if __name__ == "__main__":
    #Create a shared ctype variable of type double
    cube_sum = Value('d', 0)

    #alternatively, we could import an array and have:
    #my_arr = Array('i', range(10))
    t=time.time()

    p0 = Process(target=calc_square,args=(arr,))
    p1 = Process(target=calc_cube,args=(arr[:len(arr)//2],))
    p2 = Process(target=calc_cube,args=(arr[len(arr)//2:],))

    #for better performance have one process (p1) for the first half of the list
    #and p2 for the second half of the list

    #start processing
    p0.start()
    p1.start()
    p2.start()
   
    #block until processing's completed
    p0.join()
    p1.join()
    p2.join()

    print("Multiprocessed took",time.time()-t, "seconds.")

On a dual-core device the above code gives the following output:

cube sum: 149796000000.0
cube sum: 299592000000.0
Multiprocessed took 2.8858437538146973 seconds.

Please note the two sum lines, one from each process.  Each process has calculated its own part of the sum and added it to the current sum value.  One important fact is the functions themselves have barely been touched.  The main difference between this parallel version and the serial version is the way the functions are started and locking “the critical section”.

In a multiprocessed program, each process has its own copy of the variables, so to coordinate results some form of IPC (Inter Process Communication) is required.  One thing that can bite you is that the increment operation is not atomic, it’s implemented as four operations. x += 1 breaks down to four python opcodes:

load x load 1 add store result in x.

In both multithreaded and multiprocessed code, an attempt to increment a shared variable can give unpredictable results.   Thread A may be about to write its results back into variable X just as thread B starts an increment operation of the same variable.  As far as thread B is concerned it’ll never see the new value A puts into the variable and as soon as B finishes, it’ll overwrite the value thread A produced, making it appear as if thread A never did anything at all.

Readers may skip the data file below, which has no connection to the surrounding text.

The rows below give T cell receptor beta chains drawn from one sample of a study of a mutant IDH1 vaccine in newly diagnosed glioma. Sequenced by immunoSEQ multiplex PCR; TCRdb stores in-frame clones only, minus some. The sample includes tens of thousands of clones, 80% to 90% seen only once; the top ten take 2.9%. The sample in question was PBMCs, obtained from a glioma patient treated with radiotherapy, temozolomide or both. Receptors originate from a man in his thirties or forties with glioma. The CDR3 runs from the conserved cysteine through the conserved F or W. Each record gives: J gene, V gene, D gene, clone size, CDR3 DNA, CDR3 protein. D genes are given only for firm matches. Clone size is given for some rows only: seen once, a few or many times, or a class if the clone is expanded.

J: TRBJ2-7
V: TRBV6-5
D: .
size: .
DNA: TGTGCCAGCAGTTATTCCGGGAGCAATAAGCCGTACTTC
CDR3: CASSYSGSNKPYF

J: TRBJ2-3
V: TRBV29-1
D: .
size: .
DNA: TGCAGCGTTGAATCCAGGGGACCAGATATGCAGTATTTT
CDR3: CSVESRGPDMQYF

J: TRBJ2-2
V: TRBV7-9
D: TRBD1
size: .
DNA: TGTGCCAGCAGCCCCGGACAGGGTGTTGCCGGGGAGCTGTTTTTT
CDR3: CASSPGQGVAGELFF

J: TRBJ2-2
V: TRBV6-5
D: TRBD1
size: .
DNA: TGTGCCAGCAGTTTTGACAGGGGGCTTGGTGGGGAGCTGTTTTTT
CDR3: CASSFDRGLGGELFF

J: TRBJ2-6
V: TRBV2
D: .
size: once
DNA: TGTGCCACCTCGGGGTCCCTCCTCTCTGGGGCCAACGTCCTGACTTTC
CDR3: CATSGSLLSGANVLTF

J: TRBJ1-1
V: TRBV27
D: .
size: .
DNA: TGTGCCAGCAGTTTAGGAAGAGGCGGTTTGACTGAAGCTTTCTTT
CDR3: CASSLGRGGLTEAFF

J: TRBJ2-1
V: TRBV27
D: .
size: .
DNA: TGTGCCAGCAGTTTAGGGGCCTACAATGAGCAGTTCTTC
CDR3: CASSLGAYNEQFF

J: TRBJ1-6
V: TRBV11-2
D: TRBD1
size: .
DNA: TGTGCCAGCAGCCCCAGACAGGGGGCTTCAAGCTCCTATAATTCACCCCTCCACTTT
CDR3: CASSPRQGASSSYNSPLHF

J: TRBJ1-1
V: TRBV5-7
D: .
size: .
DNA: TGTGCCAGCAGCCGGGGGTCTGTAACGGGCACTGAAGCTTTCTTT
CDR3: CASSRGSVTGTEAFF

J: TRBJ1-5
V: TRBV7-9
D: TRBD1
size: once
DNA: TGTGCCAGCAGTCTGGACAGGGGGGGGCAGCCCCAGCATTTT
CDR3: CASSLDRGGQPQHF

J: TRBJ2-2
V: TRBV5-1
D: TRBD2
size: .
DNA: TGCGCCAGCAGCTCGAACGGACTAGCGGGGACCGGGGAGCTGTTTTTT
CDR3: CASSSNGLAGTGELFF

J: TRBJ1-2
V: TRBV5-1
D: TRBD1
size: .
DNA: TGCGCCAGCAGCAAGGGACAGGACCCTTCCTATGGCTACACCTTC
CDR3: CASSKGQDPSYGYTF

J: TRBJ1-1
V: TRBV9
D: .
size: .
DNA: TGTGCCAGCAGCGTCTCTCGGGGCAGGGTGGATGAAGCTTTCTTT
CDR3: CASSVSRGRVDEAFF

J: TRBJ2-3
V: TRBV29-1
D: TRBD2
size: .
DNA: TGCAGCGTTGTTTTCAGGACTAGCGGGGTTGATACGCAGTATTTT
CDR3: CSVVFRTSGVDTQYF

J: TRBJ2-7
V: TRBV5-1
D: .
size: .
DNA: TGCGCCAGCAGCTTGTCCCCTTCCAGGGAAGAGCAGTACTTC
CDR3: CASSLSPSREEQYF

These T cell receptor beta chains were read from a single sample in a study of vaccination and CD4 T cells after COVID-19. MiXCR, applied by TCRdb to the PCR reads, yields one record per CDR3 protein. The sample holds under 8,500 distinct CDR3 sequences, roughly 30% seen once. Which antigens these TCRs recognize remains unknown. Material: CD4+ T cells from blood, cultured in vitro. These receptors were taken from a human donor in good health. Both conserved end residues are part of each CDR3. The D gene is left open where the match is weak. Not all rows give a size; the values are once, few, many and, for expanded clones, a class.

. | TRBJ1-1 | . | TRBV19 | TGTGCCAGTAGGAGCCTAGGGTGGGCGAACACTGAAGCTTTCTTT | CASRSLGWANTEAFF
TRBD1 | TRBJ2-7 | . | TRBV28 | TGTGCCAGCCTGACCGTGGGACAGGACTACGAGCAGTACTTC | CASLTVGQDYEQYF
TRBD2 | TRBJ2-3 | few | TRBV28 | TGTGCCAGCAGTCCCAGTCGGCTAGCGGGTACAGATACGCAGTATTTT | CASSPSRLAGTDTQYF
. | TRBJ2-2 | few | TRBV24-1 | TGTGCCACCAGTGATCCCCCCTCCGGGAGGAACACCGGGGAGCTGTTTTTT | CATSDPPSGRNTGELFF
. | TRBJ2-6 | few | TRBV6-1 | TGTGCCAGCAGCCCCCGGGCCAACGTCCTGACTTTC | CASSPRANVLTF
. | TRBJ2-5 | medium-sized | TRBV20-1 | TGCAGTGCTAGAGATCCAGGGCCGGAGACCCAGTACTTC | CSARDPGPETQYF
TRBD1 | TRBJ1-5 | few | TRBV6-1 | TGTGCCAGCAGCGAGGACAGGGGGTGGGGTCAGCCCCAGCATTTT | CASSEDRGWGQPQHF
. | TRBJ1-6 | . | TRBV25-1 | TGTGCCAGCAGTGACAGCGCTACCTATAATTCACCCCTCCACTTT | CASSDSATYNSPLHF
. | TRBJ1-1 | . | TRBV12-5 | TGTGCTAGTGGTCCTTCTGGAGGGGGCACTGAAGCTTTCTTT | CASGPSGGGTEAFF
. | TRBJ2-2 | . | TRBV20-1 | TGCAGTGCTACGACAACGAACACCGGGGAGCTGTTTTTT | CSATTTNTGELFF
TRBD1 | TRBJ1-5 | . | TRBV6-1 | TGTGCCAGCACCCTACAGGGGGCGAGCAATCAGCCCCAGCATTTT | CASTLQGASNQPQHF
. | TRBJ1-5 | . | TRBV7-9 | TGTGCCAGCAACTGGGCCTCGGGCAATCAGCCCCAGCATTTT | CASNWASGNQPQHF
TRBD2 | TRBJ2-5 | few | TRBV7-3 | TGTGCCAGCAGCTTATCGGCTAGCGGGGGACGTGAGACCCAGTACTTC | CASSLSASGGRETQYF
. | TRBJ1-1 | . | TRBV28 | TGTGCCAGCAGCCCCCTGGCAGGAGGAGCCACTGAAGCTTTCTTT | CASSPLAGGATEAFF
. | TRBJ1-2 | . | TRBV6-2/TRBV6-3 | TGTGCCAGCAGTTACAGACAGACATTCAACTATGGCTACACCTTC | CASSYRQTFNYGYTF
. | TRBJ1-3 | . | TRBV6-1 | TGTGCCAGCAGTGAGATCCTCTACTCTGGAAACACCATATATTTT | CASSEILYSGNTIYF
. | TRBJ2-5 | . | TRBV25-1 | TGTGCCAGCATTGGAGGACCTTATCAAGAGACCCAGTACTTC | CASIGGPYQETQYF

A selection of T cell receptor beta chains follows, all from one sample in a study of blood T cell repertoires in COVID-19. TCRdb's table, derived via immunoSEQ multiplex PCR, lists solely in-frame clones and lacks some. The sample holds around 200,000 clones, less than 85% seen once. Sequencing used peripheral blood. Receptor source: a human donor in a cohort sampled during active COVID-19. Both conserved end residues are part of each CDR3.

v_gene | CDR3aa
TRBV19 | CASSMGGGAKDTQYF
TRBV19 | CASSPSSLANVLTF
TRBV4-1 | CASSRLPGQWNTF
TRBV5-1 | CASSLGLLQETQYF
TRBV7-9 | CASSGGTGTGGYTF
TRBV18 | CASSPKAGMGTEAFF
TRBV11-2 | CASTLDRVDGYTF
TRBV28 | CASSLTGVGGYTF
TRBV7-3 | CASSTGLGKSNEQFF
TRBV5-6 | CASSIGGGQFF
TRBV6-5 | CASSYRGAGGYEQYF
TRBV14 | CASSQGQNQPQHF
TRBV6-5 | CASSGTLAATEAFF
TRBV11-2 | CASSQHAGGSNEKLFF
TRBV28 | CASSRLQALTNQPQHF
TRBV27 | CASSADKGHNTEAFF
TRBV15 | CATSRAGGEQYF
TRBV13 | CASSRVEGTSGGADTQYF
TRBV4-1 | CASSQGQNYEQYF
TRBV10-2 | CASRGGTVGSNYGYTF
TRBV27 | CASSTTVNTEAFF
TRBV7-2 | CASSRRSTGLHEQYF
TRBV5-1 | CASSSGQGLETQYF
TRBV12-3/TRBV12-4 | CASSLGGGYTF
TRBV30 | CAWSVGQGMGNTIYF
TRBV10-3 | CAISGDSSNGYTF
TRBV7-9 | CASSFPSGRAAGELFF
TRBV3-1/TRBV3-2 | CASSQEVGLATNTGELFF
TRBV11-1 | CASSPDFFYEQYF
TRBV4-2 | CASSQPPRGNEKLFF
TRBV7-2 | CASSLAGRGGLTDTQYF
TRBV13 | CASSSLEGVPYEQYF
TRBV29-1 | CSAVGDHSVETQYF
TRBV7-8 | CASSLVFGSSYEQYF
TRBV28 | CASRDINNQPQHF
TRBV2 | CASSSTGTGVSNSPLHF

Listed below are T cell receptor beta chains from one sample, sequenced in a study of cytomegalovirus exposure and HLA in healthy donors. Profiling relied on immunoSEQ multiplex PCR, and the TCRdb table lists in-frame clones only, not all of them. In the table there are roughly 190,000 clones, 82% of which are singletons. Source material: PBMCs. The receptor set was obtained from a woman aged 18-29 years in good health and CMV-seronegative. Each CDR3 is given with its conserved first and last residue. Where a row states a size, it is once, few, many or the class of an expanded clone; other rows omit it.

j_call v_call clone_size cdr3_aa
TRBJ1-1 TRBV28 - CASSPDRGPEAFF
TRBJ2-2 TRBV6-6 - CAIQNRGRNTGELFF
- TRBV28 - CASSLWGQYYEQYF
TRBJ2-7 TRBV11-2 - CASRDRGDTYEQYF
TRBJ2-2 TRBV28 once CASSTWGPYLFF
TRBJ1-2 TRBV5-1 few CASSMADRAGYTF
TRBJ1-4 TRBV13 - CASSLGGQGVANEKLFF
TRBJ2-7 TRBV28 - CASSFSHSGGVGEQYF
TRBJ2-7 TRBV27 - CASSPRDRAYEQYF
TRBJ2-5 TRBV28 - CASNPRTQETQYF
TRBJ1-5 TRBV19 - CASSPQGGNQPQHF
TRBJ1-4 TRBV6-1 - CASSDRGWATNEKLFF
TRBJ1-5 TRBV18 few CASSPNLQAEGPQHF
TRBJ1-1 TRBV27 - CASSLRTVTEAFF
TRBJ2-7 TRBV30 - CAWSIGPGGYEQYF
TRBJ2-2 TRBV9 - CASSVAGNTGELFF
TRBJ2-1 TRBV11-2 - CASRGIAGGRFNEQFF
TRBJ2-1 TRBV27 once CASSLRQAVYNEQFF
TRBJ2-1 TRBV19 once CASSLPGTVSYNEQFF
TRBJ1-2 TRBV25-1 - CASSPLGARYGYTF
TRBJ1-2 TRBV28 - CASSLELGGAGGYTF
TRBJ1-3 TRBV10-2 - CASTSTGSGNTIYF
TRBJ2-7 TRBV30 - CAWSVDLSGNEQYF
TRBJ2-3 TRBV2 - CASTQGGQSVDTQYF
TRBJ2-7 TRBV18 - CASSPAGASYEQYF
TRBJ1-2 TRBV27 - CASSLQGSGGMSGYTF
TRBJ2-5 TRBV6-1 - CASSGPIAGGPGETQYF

An example of what NOT to do with shared variables is shown below:

#! /usr/bin/env python3
import time
from threading import Thread, Lock

inc_value = 0
n_iters = 50000
lock = Lock()

def increment_o_matic(n_iters):
    global inc_value
    for _ in range(n_iters):
        #lock.acquire()
        inc_value += 1
        #lock.release()

t=time.time()
t1 = Thread(target=increment_o_matic,args=(n_iters,))
t2 = Thread(target=increment_o_matic,args=(n_iters,))

t1.start()
t2.start()
t1.join()
t2.join()

print("after running, inc_value =", inc_value)
print("This took", time.time()-t, "seconds")

 

The above code has two threads, each of which run 50,000 times and which increment the shared variable inc_value.  You’d assume that at the end of this code, inc_value would equal 100,000.  However, if you run this code, inc_value can give some very different results:

after running, inc_value = 90310 This took 0.05303668975830078 seconds after running, inc_value = 86295 This took 0.057953596115112305 seconds

If you’re running the code on a relatively fast machine, you will probably need to tweak the n_iters value to be much higher than 50,000 to see results similar to those above.  Code which should only be updated by a single process at a time isn’t thread safe and is referred to as the “critical section”.  If the lock.acquire() and lock.release() lines have their comments removed, the code will behave as expected.

In short, from multiprocessing import Process, Value is your friend and can be used to trivially take advantage of multiprocessor systems.